Now, if we want to affirm that Jesus is actually referring to the end of the world, then we’re put in a position where we have to make a painful admission, and that’s the admission that Jesus got it wrong. It’s the admission that we’re not going to let Jesus off easy this time; that we’re not going to bend-over-backwards to justify his error. It’s the admission that Jesus was human enough to be a failed apocalyptic prophet whose vision never came to pass.
This is the Jesus that no one likes to talk about. This is the Jesus which is swept under the rug when we go around asking “what would Jesus do?” There’s nothing wrong with that question. It’s a good question to ask. But the more fundamental, underlying question is “which Jesus?” The hippie-dippy lover Jesus, or the apocalyptic prophet? The political agitator or the wise philosopher? Or, in some strange, paradoxical way, maybe Jesus all of these things at once? If that’s true, which I think it is, then when we ask the question “what would Jesus do?”, we have to consider all of these facets of his personality, including the part of him which didn’t come to bring peace, but division.
If we’re to be Christians, then we can’t be afraid of division. We can’t be afraid of confrontation. So much of the time, we feel like we have to just “keep the peace.” And there’s something to be said for keeping the peace sometimes. But we can’t please everybody all the time. At most, we can please some of the people some of the time. As a pastor, I know this well. But we can never make everyone happy. There are going to be people out there who don’t agree with the things we do. I guarantee there are people who don’t like the fact that we’re openly affirming of LGBT people. I guarantee there are people who probably got bent out of shape by our presence at the Keep Families Together rally a couple months ago. It’s all well and good if you want to be impartial and neutral but Jesus chooses sides. And sometimes choosing sides causes division.
What would Jesus do? Well, Jesus would affirm LGBT people. Jesus would fight for children getting separated from their parents. Jesus would, and did, fight universal healthcare and income equality. There’s a beautiful book by Shūsaku Endō, called Silence, which is now also a film by Martin Scorsese, which speaks to this well. It’s about some 17thcentury Portuguese missionaries who go to Japan, where Christianity is illegal at the time, to spread the gospel. And when Christians are found, they’re tortured until they apostatize. And if they find a priest, they will torture other Christians until the priest apostatizes. Now, there’s one priest there who has already apostatized to alleviate the suffering of others, Father Ferreira, and he’s trying to convince another priest, Father Rodrigues, to apostatize for the same reason. And Ferreira tells Rodrigues, “A priest ought to live in imitation of Christ. If Christ were here…certainly Christ would have apostatized for them.”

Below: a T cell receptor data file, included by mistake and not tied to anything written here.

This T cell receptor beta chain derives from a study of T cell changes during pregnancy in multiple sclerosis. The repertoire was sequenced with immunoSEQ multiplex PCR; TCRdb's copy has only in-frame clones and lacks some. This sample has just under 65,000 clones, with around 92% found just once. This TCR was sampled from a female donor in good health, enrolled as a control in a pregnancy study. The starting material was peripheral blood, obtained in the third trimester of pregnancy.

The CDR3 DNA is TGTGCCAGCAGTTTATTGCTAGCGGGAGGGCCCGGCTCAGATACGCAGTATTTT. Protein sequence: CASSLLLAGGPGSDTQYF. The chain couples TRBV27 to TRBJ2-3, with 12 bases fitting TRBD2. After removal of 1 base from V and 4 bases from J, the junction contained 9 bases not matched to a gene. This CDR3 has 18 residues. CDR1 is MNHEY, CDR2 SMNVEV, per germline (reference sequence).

Here’s the thing, though: We’ll never be able to perfectly get back to the historical Jesus. And even if we did, it wouldn’t necessarily mean anything. The historical Judas knew the historical Jesus better than we ever will, and look at where it got him. All we have is the text in front of us, and that shows us several different Jesuses, so if we want to ask “what would Jesus do?” then we have to ask for an answer from each one of them. And I’d be willing to be you’ll get something with equal parts love and justice. See, we usually miss that second part. We usually only say love, and love can stand on its own, but justice is a necessary component of love. Love without justice is nothing more than sentimentality, which is what so often characterizes our pictures of Jesus.
So, here’s your homework. When you go home today, I want you to pick out one thing – just one thing – in your life which causes you frustration, anger, pain, whatever. Maybe it’s a relationship in your life, maybe it’s a problem in our society, maybe it’s something at work. Whatever it is, I want you to pose this question to it: what would Jesus do? But don’t ask the Jesus you know you’ll agree with or will give you an easy answer. Ask the wholeJesus, and see where it takes you. Like I said last week: Jesus’ dream is the only one worth dreaming. And it’s our job to dream his dream too.